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Sapotaceae, Pouteria sapota, mamey sapote

March 3, 2008

Originating in Central America, Mamey has become common in the throughout Caribbean, Venezuela, Colombia, and Ecuador. It is widely cultivated in the American tropics, sold in produce markets and, to a lesser extent, supermarkets.

Historical records indicate that the Mamey served as the principal source of food for Cortez and his soldiers during their march to Honduras in 1524. The fruit was a very important food source for the Mayan and Aztec civilizations.

Depending on weather it is grown from seed or grafted, and depending on the variety, the Mamey tree can take on a variety of forms. Larger seedling varieties can grow up to 30 m tall, grafted trees can be managed at a relatively low height. The fruit is large, 10 – 20 cm long, either round or oblong with a thick, rough peel. The bright reddish pulp surrounds a large shiny seed. The photos below show an exceptionally large fruit, the largest I have ever seen.

Good Mamey varieties can be very sweet and aromatic, eaten fresh, or used in fruit drinks and ice creams. In Central America the large seed kernel is traditionally toasted and ground with cacao to make a hot beverage. Medicinal properties are attributed to both the fruit and the seed. The fruit is rich in carbohydrates, vitamin A and C, calcium and phosphorous.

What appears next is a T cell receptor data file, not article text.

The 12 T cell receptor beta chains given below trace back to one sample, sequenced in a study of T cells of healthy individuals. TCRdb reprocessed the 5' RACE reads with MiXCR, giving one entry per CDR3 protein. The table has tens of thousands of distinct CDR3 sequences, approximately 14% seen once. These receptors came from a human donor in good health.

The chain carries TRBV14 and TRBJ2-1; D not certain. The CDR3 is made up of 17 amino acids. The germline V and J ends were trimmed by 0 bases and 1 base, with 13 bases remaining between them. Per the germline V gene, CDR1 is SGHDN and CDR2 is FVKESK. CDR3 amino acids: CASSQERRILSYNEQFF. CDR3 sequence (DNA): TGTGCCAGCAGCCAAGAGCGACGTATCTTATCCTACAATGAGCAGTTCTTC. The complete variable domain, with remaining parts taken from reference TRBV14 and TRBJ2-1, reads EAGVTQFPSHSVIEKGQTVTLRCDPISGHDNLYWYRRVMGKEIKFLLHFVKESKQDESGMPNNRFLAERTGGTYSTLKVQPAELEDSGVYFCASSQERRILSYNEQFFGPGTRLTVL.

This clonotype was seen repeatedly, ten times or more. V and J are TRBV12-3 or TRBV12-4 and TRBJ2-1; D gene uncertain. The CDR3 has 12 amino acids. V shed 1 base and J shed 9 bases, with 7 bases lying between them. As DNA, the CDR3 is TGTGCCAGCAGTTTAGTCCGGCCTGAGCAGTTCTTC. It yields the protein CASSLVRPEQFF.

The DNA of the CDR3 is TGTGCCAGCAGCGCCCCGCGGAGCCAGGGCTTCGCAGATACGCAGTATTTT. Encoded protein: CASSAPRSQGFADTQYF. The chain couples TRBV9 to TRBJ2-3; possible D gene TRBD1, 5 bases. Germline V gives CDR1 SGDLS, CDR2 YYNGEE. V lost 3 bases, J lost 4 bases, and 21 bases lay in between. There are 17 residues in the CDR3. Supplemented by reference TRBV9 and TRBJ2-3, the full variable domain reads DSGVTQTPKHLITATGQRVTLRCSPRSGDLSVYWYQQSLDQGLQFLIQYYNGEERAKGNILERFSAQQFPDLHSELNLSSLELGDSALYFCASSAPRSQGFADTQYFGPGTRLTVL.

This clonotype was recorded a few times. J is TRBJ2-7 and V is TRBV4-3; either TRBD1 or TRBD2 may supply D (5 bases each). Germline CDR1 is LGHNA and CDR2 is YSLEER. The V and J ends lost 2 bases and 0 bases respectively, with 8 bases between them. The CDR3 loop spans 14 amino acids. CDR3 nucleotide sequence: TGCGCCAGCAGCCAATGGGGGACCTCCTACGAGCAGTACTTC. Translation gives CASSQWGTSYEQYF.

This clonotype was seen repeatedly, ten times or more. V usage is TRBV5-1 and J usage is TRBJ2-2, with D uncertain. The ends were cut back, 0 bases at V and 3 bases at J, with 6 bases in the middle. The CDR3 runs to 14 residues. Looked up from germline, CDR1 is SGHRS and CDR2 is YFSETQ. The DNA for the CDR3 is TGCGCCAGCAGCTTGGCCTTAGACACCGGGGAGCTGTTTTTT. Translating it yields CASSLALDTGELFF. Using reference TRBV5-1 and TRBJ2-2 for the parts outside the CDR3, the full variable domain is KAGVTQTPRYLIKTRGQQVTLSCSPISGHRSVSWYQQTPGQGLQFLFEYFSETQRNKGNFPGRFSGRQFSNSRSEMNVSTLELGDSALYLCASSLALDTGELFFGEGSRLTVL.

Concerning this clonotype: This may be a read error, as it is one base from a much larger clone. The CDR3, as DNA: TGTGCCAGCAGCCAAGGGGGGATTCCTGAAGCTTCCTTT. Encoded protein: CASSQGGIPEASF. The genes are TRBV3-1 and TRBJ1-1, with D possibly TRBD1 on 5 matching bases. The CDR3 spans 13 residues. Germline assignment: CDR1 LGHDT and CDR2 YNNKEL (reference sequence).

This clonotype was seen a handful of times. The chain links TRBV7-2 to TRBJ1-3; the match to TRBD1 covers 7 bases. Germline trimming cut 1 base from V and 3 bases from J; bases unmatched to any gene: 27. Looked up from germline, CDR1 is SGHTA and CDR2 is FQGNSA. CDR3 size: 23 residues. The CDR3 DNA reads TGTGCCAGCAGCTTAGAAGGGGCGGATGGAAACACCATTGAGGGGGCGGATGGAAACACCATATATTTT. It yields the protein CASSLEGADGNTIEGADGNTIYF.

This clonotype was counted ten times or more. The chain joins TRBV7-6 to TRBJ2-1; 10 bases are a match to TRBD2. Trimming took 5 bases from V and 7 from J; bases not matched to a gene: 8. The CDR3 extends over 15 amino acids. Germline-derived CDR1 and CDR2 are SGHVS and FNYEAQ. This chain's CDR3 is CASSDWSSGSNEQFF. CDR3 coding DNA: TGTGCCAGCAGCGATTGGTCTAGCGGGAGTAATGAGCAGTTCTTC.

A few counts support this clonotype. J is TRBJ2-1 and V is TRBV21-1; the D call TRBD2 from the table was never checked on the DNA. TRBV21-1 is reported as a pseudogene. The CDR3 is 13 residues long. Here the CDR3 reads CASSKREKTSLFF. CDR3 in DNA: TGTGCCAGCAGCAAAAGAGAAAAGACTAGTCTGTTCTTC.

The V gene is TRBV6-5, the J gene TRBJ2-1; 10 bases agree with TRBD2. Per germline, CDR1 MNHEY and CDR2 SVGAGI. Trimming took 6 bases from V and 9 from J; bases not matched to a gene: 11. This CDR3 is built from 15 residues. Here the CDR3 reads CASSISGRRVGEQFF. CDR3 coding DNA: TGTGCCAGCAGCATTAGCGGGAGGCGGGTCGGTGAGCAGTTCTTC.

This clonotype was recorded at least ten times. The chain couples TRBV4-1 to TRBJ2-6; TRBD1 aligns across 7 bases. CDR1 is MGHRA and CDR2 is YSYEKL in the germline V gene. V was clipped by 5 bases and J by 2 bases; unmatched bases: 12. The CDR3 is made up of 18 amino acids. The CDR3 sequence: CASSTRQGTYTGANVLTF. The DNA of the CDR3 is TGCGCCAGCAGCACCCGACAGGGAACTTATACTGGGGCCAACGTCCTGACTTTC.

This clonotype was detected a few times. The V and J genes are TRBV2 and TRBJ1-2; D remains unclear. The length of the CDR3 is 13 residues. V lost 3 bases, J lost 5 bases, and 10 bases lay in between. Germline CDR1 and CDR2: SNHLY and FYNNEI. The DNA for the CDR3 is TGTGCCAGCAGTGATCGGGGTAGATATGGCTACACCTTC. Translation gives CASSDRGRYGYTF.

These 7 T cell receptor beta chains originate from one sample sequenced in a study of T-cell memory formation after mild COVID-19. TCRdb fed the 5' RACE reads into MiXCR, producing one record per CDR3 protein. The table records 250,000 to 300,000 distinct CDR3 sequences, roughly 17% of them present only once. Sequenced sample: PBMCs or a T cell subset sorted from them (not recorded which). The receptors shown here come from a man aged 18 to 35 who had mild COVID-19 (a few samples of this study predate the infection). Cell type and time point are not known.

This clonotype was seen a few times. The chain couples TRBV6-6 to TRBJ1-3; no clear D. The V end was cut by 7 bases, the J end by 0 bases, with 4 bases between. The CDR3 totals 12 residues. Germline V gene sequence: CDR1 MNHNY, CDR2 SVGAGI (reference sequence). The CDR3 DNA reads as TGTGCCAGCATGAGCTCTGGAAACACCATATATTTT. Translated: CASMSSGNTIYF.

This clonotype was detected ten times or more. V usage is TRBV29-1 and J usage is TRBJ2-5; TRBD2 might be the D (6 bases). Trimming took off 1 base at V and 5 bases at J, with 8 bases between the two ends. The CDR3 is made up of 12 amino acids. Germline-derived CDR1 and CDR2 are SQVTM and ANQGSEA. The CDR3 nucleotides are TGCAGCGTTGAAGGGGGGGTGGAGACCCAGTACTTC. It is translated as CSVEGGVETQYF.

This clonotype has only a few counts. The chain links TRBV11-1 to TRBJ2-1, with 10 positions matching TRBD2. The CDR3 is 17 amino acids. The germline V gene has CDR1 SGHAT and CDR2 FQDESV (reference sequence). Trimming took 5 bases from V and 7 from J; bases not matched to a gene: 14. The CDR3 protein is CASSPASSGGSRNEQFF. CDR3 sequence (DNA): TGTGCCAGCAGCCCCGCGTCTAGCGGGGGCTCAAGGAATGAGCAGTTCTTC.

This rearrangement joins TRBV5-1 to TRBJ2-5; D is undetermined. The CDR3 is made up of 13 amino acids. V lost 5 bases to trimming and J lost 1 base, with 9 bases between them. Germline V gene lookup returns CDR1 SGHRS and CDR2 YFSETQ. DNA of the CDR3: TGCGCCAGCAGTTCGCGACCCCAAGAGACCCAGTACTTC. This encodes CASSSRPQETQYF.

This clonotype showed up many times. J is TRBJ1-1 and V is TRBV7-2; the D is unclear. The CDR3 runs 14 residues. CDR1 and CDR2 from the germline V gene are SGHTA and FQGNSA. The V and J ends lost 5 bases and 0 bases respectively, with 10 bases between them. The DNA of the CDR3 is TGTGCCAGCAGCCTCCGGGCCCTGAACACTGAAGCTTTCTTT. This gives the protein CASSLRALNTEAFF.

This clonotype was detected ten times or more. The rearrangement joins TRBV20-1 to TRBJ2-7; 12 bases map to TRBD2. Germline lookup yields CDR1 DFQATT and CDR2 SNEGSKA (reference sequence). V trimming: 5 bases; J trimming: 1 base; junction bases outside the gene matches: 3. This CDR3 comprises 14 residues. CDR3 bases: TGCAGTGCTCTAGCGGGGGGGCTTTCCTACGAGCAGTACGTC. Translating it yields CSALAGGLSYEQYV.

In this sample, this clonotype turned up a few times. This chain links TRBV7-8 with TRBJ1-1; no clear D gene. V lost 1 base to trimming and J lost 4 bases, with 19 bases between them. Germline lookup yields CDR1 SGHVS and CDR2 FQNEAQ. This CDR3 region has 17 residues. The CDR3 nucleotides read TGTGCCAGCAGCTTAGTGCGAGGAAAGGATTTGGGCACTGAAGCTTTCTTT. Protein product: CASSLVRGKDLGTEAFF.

mamey cross-section

5 Comments leave one →
  1. November 4, 2009 10:08:10 am

    This is a great-tasting fruit! The Cubans here make shakes from it. We are hoping to grow one in our yard.

  2. March 9, 2013 10:08:42 am

    Are these known as black sapotes? They will apparently grow in Victoria (the closest Australian state to us) quite well so maybe we could attempt to grow it here. It certainly looks like a most useful fruit

    • March 9, 2013 10:08:24 pm

      No, this is known as Mamey Sapote, or simply Mamey. Black sapote is Diospyros digyna, in the Ebenaceae family, related to Persimmon, Ebony, etc. I just realized that I don’t have any photos or info on Black Sapote, which is a very interesting fruit. I will look through my photos and pull some photos out and put up a post. The outside skin of Black Sapote is bright green. Inside it is dark brown, almost black, thus the name. Native to Mexico and thereabouts.

      • March 9, 2013 10:08:04 pm

        We can apparently grow Black, and white sapote (very different species) and persimmons grow well here along with quinces (another very VERY hardy fruit). So many possibilities :). We will be planting out a lot of our small nut trees this autumn (if it ever rains again…) in the middle of 4 haybales and will be protecting them from the native animals that spend their nights grazing on our hard done by potted plants. That should keep the soil moist underneath the bales, should attract the beneficial soil insects and we can plant directly into the bales as well to add to the biomass. Once the bales are in place, a weekly water should be all that’s needed to keep our young nut trees watered over summer. Anything that minimises water use here is a great idea 🙂

  3. sheikh doha qatar permalink
    March 10, 2014 10:08:28 pm

    please…… I what this one more connate me

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